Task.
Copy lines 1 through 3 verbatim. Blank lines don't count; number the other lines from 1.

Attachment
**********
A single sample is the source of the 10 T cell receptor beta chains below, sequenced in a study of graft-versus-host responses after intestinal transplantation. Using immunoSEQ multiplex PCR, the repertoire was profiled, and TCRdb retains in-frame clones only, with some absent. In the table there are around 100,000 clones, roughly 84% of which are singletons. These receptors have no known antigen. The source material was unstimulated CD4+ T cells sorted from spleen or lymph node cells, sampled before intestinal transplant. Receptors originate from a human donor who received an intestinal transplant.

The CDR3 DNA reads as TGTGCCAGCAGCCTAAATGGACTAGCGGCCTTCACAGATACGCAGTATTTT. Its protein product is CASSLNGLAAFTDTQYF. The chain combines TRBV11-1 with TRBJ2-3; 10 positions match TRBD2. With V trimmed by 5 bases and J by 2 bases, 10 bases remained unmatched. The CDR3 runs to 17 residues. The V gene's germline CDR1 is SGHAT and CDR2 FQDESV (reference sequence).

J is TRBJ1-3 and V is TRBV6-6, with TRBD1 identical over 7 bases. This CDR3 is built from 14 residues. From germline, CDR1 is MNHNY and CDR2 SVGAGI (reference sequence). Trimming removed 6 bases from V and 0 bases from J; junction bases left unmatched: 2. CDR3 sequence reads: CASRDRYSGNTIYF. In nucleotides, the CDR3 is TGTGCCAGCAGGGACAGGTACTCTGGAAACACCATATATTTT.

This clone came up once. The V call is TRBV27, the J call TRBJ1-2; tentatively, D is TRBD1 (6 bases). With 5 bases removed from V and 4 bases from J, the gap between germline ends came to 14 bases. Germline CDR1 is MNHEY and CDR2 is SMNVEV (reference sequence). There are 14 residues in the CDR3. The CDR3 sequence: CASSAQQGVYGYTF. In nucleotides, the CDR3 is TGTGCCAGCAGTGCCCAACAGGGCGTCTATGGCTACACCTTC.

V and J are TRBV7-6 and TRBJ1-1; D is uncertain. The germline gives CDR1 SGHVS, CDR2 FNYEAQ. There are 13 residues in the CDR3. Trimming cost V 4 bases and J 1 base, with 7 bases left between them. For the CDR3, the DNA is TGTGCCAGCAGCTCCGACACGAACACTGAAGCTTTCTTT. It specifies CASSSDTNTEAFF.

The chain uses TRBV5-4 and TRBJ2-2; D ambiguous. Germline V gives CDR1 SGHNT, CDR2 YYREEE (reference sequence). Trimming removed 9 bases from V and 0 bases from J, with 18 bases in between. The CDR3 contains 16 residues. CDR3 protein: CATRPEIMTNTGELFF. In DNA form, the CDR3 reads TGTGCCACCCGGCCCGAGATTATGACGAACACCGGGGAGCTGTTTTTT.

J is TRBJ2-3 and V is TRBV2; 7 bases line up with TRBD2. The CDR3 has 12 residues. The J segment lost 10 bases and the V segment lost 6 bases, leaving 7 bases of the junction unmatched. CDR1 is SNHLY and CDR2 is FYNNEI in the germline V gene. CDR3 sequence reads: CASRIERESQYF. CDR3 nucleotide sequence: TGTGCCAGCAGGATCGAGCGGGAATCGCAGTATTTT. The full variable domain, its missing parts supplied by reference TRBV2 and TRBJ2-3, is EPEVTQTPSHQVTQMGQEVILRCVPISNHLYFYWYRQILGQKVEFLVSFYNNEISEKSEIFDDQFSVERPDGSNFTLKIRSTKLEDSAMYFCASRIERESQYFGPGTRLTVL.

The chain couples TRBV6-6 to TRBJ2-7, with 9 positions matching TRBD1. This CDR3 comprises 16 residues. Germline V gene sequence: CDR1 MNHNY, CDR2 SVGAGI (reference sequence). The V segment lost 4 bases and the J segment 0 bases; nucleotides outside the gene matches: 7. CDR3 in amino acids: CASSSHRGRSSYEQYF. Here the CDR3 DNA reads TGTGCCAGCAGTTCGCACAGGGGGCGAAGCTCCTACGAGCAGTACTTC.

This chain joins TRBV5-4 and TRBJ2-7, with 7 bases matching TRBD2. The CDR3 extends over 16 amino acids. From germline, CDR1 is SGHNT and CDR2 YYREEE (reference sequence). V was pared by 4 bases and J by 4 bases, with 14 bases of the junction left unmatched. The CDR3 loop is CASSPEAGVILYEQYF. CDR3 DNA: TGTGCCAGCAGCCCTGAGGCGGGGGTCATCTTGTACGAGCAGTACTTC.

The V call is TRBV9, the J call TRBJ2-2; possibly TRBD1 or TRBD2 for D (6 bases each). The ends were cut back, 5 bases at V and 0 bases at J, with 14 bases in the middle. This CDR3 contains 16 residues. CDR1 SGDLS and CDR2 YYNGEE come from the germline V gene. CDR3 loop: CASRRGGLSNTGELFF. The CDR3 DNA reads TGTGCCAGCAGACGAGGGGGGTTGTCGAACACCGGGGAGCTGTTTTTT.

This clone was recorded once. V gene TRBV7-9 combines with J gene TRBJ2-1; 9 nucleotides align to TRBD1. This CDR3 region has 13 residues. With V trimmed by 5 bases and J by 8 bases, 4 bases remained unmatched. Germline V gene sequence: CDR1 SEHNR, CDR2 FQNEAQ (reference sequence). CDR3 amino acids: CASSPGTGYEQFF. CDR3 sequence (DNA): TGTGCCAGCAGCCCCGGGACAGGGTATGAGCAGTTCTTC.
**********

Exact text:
A single sample is the source of the 10 T cell receptor beta chains below, sequenced in a study of graft-versus-host responses after intestinal transplantation. Using immunoSEQ multiplex PCR, the repertoire was profiled, and TCRdb retains in-frame clones only, with some absent. In the table there are around 100,000 clones, roughly 84% of which are singletons. These receptors have no known antigen. The source material was unstimulated CD4+ T cells sorted from spleen or lymph node cells, sampled before intestinal transplant. Receptors originate from a human donor who received an intestinal transplant.

The CDR3 DNA reads as TGTGCCAGCAGCCTAAATGGACTAGCGGCCTTCACAGATACGCAGTATTTT. Its protein product is CASSLNGLAAFTDTQYF. The chain combines TRBV11-1 with TRBJ2-3; 10 positions match TRBD2. With V trimmed by 5 bases and J by 2 bases, 10 bases remained unmatched. The CDR3 runs to 17 residues. The V gene's germline CDR1 is SGHAT and CDR2 FQDESV (reference sequence).

J is TRBJ1-3 and V is TRBV6-6, with TRBD1 identical over 7 bases. This CDR3 is built from 14 residues. From germline, CDR1 is MNHNY and CDR2 SVGAGI (reference sequence). Trimming removed 6 bases from V and 0 bases from J; junction bases left unmatched: 2. CDR3 sequence reads: CASRDRYSGNTIYF. In nucleotides, the CDR3 is TGTGCCAGCAGGGACAGGTACTCTGGAAACACCATATATTTT.